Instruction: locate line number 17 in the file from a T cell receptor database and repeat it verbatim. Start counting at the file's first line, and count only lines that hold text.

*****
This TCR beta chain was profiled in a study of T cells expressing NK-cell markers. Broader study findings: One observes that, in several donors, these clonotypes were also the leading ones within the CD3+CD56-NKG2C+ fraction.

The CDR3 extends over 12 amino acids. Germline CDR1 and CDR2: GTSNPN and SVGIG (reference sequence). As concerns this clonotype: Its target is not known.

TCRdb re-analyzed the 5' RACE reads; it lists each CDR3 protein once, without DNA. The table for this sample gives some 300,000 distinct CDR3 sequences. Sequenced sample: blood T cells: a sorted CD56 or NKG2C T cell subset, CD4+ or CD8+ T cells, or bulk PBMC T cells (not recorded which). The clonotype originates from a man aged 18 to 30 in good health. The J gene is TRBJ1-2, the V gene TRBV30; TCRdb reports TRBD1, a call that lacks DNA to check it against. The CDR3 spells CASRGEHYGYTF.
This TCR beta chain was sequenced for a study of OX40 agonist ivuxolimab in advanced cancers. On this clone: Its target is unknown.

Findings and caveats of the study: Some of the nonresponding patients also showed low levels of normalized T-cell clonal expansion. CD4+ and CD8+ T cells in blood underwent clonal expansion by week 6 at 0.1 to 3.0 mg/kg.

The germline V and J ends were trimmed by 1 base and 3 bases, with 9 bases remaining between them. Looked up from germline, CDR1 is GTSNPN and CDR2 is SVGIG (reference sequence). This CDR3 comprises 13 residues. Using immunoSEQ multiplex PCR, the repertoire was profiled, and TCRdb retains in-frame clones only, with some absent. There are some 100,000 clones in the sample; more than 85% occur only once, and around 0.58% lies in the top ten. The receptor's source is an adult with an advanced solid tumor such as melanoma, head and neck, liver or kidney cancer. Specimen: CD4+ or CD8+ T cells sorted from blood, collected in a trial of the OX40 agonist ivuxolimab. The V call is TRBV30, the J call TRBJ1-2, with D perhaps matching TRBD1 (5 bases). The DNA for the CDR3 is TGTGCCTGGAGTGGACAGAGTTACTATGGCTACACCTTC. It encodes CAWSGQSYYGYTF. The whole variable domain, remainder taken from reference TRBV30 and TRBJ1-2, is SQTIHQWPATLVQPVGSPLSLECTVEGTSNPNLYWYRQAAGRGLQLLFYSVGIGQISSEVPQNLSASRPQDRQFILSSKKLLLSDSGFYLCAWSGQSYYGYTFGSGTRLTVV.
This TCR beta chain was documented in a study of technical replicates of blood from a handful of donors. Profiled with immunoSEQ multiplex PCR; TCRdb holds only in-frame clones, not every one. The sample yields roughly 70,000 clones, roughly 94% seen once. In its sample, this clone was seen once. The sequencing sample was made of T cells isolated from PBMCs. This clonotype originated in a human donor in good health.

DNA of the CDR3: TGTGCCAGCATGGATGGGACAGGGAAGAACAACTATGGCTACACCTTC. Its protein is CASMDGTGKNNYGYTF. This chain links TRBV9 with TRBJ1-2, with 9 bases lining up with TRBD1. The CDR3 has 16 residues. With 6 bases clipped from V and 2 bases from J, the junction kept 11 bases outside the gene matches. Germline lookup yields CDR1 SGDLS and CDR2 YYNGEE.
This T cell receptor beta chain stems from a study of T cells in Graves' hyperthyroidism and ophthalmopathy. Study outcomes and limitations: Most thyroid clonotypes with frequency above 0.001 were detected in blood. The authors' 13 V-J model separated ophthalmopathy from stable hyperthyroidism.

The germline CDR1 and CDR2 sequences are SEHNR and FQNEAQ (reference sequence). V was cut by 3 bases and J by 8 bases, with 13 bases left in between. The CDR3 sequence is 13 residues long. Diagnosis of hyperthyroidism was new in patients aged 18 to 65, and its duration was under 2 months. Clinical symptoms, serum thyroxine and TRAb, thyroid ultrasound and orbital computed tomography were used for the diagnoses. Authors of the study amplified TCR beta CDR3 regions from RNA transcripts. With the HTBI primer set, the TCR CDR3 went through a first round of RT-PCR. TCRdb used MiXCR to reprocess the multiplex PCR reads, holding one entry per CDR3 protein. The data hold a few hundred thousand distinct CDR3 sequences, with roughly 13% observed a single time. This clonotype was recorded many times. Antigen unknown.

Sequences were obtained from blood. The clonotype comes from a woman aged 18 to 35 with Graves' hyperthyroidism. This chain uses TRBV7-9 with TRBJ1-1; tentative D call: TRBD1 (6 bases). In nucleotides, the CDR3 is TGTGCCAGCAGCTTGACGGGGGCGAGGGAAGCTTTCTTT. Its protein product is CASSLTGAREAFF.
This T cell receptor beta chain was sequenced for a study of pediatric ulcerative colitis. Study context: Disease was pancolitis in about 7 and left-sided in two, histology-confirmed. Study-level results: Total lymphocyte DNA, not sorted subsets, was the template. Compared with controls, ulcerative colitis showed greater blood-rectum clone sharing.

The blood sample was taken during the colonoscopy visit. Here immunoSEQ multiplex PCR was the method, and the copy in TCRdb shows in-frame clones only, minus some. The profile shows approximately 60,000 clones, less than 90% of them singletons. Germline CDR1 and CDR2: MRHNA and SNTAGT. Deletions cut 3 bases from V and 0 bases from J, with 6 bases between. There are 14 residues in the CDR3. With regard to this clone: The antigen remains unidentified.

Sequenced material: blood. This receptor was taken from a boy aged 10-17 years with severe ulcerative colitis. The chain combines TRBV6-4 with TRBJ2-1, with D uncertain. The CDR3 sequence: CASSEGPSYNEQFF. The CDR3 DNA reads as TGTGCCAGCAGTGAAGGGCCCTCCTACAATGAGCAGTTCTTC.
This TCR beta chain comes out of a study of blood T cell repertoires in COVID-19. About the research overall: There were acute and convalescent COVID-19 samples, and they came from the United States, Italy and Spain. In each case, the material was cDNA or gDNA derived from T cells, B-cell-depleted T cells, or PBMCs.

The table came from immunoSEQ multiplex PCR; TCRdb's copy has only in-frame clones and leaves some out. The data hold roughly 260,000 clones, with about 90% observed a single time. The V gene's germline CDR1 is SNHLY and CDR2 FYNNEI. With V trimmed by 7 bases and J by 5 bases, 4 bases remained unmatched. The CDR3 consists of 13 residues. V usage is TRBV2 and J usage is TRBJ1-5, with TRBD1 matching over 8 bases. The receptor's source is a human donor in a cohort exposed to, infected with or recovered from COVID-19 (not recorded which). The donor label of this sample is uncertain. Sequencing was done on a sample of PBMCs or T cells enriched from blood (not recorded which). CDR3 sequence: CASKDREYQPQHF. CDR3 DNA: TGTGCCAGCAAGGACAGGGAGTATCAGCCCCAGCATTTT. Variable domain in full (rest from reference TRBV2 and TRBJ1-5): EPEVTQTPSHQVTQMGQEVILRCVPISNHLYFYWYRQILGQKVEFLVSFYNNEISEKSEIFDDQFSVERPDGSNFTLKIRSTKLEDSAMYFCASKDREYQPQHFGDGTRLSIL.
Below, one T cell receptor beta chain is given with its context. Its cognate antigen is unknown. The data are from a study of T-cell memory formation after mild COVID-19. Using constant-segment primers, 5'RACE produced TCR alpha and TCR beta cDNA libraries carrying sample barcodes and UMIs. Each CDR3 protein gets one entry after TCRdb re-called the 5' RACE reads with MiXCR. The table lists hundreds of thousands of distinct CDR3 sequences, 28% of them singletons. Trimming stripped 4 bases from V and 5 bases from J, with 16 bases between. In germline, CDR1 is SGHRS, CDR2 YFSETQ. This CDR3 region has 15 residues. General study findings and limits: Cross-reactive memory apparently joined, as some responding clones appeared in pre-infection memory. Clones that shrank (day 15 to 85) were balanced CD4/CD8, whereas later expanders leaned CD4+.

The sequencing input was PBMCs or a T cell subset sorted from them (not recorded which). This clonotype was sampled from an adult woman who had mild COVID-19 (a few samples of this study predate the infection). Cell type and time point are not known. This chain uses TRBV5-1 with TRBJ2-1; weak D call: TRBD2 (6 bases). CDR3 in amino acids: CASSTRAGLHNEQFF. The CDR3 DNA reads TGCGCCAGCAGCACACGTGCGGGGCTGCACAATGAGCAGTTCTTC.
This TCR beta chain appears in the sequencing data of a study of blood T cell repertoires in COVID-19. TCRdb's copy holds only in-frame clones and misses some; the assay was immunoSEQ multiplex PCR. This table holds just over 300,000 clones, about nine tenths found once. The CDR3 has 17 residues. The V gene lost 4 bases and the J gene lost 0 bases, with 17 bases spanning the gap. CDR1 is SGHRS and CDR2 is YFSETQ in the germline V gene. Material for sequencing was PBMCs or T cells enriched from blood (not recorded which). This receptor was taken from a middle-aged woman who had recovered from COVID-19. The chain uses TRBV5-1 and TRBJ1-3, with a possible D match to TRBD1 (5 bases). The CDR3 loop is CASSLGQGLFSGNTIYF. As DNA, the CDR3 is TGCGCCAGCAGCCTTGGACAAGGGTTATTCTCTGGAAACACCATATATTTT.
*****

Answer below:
Below, one T cell receptor beta chain is given with its context. Its cognate antigen is unknown. The data are from a study of T-cell memory formation after mild COVID-19. Using constant-segment primers, 5'RACE produced TCR alpha and TCR beta cDNA libraries carrying sample barcodes and UMIs. Each CDR3 protein gets one entry after TCRdb re-called the 5' RACE reads with MiXCR. The table lists hundreds of thousands of distinct CDR3 sequences, 28% of them singletons. Trimming stripped 4 bases from V and 5 bases from J, with 16 bases between. In germline, CDR1 is SGHRS, CDR2 YFSETQ. This CDR3 region has 15 residues. General study findings and limits: Cross-reactive memory apparently joined, as some responding clones appeared in pre-infection memory. Clones that shrank (day 15 to 85) were balanced CD4/CD8, whereas later expanders leaned CD4+.